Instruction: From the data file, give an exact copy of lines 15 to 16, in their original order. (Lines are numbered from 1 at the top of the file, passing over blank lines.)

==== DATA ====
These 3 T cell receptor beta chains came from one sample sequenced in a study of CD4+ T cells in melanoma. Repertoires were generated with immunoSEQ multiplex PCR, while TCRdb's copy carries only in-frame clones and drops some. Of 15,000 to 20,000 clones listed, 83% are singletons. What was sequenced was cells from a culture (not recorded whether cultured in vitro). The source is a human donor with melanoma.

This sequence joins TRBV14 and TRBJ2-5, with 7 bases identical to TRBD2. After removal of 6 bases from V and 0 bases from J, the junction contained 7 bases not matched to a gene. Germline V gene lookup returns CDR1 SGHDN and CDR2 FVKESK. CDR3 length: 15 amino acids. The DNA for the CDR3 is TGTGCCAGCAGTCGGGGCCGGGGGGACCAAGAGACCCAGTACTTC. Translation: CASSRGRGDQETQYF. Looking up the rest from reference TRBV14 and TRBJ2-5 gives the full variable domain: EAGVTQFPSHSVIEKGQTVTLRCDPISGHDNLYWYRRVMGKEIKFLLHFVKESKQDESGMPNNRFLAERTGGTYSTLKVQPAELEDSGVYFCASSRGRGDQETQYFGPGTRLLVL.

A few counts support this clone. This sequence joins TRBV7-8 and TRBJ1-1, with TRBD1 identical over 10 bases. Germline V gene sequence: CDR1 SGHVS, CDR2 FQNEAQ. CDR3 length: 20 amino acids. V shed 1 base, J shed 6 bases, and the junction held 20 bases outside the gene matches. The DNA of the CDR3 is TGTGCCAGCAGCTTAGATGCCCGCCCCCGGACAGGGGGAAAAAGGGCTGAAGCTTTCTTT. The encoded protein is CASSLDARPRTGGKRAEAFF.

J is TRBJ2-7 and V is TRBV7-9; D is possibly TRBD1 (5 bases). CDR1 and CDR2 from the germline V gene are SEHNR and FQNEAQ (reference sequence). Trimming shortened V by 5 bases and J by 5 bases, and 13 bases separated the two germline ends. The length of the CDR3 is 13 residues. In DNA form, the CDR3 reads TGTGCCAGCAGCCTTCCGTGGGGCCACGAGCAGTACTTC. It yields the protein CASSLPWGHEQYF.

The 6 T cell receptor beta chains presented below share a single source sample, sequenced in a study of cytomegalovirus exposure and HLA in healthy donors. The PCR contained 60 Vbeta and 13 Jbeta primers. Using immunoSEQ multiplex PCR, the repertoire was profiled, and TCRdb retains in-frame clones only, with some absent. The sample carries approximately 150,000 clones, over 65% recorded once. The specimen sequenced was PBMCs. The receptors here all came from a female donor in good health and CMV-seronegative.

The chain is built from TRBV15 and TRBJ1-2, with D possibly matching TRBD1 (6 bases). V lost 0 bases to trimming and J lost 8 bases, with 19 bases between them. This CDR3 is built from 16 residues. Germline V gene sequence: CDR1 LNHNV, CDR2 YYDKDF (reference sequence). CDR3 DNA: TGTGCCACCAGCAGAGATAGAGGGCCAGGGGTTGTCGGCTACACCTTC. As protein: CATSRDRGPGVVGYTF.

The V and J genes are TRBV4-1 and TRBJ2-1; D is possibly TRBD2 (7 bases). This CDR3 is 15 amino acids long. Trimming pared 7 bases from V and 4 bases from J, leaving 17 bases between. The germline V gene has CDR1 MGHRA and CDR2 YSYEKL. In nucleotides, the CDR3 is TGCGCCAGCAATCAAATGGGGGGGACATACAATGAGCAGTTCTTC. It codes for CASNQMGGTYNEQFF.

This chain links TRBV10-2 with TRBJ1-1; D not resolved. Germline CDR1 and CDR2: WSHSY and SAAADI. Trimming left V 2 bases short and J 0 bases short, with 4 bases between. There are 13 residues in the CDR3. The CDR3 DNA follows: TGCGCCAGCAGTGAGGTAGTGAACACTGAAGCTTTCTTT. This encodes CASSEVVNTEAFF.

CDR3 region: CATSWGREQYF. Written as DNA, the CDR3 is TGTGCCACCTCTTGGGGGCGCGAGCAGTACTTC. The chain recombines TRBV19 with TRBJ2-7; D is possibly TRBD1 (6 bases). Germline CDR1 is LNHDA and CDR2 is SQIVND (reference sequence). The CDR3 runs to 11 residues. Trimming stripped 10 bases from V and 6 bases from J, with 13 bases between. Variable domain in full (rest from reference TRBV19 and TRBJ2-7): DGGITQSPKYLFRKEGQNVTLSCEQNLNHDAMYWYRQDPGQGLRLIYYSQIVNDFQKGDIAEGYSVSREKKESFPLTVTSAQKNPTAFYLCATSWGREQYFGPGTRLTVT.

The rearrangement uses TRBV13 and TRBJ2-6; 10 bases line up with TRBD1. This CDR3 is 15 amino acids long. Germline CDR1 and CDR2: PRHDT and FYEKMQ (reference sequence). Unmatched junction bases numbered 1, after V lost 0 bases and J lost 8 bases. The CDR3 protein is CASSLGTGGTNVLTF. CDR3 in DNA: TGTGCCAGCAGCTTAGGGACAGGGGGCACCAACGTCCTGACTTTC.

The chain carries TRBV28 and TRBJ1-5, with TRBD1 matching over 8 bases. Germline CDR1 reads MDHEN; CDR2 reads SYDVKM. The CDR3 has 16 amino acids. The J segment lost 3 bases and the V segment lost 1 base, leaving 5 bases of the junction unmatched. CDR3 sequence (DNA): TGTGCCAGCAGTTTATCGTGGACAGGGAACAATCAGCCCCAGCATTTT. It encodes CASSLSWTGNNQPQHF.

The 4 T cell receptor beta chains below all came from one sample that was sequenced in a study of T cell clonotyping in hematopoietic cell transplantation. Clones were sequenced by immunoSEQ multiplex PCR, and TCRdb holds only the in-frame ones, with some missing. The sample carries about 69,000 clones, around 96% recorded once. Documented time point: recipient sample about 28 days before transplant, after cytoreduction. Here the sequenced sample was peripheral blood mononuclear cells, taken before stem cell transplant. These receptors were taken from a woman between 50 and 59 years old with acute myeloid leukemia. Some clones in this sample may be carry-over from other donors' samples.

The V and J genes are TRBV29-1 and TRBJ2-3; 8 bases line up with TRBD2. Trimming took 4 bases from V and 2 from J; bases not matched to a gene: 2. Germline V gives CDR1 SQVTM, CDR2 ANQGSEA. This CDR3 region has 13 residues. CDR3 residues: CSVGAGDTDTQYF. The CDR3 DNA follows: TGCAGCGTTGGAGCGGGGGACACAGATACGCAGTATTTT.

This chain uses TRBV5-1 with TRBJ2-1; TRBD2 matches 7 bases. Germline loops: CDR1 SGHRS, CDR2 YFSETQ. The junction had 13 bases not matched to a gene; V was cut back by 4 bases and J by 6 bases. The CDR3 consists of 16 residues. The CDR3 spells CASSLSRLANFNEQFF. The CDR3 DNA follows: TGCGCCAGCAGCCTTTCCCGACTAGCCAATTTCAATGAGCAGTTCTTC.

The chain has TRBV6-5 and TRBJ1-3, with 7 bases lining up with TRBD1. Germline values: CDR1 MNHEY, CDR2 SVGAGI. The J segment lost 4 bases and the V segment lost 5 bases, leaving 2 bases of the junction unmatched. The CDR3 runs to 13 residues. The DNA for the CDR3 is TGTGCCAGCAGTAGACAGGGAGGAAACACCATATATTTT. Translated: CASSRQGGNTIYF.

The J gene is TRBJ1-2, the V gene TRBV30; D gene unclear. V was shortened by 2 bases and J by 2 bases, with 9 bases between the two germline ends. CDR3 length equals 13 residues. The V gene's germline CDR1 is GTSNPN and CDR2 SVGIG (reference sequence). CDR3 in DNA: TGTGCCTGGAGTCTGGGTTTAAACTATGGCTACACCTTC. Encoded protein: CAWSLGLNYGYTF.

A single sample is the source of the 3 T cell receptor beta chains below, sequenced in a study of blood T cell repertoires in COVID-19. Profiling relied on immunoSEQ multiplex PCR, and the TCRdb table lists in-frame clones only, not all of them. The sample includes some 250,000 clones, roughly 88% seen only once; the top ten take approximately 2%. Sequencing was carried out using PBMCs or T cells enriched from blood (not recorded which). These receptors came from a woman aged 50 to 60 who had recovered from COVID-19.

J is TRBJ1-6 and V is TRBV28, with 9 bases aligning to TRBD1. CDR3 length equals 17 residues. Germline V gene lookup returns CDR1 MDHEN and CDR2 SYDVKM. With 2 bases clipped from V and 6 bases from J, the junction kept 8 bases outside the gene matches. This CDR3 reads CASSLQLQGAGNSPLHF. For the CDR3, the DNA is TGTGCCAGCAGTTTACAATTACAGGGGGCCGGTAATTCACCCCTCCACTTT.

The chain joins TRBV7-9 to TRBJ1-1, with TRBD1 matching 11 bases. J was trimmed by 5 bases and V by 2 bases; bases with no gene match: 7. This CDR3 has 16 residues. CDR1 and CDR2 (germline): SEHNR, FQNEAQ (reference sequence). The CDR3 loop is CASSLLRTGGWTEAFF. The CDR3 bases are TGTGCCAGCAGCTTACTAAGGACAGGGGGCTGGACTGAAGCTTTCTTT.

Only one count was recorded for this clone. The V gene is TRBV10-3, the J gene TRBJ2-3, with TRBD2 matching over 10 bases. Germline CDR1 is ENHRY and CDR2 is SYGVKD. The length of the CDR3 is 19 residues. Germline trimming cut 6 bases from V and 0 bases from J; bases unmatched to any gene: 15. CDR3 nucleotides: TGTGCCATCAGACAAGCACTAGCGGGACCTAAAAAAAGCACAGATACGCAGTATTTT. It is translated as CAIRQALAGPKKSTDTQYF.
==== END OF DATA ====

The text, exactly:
The chain has TRBV6-5 and TRBJ1-3, with 7 bases lining up with TRBD1. Germline values: CDR1 MNHEY, CDR2 SVGAGI. The J segment lost 4 bases and the V segment lost 5 bases, leaving 2 bases of the junction unmatched. The CDR3 runs to 13 residues. The DNA for the CDR3 is TGTGCCAGCAGTAGACAGGGAGGAAACACCATATATTTT. Translated: CASSRQGGNTIYF.

The J gene is TRBJ1-2, the V gene TRBV30; D gene unclear. V was shortened by 2 bases and J by 2 bases, with 9 bases between the two germline ends. CDR3 length equals 13 residues. The V gene's germline CDR1 is GTSNPN and CDR2 SVGIG (reference sequence). CDR3 in DNA: TGTGCCTGGAGTCTGGGTTTAAACTATGGCTACACCTTC. Encoded protein: CAWSLGLNYGYTF.